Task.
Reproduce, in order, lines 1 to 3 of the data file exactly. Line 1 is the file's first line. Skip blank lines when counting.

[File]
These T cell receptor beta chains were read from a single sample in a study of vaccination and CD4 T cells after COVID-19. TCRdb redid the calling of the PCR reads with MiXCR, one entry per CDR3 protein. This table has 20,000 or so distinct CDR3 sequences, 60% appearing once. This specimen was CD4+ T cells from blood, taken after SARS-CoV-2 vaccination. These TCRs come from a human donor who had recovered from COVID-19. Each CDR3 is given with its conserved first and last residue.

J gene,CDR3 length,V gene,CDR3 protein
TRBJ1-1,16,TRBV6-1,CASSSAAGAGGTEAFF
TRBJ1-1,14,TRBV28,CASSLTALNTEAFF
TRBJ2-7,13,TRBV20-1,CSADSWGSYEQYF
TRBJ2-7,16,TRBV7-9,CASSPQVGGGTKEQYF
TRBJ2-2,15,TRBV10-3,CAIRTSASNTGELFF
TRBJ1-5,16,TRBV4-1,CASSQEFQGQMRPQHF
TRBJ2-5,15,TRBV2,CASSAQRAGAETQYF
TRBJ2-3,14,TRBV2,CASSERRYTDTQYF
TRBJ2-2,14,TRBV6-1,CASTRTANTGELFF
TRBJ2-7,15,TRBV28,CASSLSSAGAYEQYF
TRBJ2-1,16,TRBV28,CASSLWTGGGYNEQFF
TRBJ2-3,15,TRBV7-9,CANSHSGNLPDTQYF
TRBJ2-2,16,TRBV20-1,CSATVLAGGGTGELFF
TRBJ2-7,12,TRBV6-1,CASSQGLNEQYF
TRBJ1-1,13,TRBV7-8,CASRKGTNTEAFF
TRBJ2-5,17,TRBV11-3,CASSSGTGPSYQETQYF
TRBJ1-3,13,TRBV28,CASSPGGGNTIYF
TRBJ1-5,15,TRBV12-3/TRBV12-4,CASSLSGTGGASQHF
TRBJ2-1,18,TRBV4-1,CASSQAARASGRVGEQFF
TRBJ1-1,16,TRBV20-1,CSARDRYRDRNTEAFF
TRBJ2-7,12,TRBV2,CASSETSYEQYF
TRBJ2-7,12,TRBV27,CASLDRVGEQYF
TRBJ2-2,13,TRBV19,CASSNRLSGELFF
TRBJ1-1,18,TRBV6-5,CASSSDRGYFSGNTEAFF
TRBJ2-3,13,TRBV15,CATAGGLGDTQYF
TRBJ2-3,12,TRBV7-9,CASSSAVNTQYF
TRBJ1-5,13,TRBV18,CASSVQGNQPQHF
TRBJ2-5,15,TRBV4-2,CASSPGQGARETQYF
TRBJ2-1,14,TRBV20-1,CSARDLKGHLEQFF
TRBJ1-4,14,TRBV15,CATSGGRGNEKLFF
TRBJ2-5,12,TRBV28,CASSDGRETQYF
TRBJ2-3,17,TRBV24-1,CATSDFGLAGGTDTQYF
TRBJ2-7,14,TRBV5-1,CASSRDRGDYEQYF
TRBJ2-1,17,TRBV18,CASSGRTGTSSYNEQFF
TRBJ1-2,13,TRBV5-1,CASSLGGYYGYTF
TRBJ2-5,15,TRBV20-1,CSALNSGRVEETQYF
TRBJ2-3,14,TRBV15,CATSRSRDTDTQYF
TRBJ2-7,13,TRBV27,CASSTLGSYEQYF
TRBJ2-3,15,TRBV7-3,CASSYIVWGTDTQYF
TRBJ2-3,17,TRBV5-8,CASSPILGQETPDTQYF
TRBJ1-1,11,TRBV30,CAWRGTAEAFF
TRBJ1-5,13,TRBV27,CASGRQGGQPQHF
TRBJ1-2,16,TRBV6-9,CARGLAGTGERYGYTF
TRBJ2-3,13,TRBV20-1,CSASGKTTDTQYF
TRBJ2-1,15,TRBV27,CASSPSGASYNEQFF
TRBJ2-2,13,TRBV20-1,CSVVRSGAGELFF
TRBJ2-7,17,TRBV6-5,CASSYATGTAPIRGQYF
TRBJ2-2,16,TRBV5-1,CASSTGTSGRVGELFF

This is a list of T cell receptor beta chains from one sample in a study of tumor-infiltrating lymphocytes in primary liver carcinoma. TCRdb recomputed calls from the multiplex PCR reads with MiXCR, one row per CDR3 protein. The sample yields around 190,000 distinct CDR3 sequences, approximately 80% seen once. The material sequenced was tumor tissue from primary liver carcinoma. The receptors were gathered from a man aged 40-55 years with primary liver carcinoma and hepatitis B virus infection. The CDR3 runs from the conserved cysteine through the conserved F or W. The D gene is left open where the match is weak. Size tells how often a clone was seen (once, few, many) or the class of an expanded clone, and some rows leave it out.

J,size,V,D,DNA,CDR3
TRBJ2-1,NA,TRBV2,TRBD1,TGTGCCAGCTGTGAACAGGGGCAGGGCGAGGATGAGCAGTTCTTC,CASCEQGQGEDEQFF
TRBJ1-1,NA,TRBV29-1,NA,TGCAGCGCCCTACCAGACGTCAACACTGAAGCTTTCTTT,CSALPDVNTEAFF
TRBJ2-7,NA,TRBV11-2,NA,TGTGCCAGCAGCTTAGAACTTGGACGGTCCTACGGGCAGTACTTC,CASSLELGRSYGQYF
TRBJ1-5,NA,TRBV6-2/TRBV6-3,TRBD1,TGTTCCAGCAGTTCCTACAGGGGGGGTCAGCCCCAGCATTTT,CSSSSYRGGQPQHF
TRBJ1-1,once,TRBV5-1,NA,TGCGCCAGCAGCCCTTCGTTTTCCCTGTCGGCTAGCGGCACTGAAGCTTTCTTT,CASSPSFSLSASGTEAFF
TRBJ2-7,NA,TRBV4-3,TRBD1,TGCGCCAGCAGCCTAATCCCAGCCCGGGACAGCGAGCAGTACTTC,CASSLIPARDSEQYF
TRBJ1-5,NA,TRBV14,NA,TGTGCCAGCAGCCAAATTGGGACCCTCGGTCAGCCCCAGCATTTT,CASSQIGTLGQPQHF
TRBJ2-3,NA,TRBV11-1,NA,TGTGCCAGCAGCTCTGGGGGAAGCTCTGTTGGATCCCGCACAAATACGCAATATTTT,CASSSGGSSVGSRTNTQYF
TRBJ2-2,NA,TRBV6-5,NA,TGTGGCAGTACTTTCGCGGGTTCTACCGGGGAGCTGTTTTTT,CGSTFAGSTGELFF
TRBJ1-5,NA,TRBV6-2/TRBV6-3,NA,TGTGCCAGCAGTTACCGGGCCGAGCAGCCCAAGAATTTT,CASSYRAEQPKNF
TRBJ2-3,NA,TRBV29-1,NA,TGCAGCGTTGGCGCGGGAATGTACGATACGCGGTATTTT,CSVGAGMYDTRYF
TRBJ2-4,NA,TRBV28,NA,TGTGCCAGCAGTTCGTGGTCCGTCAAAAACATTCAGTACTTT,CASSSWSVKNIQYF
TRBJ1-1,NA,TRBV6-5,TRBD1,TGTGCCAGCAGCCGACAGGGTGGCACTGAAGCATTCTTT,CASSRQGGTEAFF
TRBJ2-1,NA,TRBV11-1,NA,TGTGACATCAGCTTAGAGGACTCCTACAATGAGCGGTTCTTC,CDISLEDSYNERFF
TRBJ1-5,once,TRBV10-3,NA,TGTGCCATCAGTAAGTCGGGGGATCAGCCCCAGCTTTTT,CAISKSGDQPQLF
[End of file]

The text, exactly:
These T cell receptor beta chains were read from a single sample in a study of vaccination and CD4 T cells after COVID-19. TCRdb redid the calling of the PCR reads with MiXCR, one entry per CDR3 protein. This table has 20,000 or so distinct CDR3 sequences, 60% appearing once. This specimen was CD4+ T cells from blood, taken after SARS-CoV-2 vaccination. These TCRs come from a human donor who had recovered from COVID-19. Each CDR3 is given with its conserved first and last residue.

J gene,CDR3 length,V gene,CDR3 protein
TRBJ1-1,16,TRBV6-1,CASSSAAGAGGTEAFF